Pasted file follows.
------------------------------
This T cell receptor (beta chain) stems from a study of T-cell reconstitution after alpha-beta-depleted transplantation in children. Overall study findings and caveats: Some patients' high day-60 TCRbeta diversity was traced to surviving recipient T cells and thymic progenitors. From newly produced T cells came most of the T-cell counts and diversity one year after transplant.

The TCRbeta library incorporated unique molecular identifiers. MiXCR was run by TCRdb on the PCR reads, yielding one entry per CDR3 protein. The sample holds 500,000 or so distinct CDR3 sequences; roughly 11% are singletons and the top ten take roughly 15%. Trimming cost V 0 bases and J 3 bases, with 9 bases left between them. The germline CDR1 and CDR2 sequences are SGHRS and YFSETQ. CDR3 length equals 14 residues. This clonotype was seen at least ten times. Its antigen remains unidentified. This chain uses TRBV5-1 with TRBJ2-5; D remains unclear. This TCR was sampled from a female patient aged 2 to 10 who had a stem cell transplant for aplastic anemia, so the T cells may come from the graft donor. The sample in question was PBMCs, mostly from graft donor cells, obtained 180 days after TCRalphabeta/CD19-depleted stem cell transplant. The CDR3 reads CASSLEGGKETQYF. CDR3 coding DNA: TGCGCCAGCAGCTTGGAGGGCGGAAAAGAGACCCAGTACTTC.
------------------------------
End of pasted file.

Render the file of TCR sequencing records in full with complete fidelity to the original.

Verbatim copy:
This T cell receptor (beta chain) stems from a study of T-cell reconstitution after alpha-beta-depleted transplantation in children. Overall study findings and caveats: Some patients' high day-60 TCRbeta diversity was traced to surviving recipient T cells and thymic progenitors. From newly produced T cells came most of the T-cell counts and diversity one year after transplant.

The TCRbeta library incorporated unique molecular identifiers. MiXCR was run by TCRdb on the PCR reads, yielding one entry per CDR3 protein. The sample holds 500,000 or so distinct CDR3 sequences; roughly 11% are singletons and the top ten take roughly 15%. Trimming cost V 0 bases and J 3 bases, with 9 bases left between them. The germline CDR1 and CDR2 sequences are SGHRS and YFSETQ. CDR3 length equals 14 residues. This clonotype was seen at least ten times. Its antigen remains unidentified. This chain uses TRBV5-1 with TRBJ2-5; D remains unclear. This TCR was sampled from a female patient aged 2 to 10 who had a stem cell transplant for aplastic anemia, so the T cells may come from the graft donor. The sample in question was PBMCs, mostly from graft donor cells, obtained 180 days after TCRalphabeta/CD19-depleted stem cell transplant. The CDR3 reads CASSLEGGKETQYF. CDR3 coding DNA: TGCGCCAGCAGCTTGGAGGGCGGAAAAGAGACCCAGTACTTC.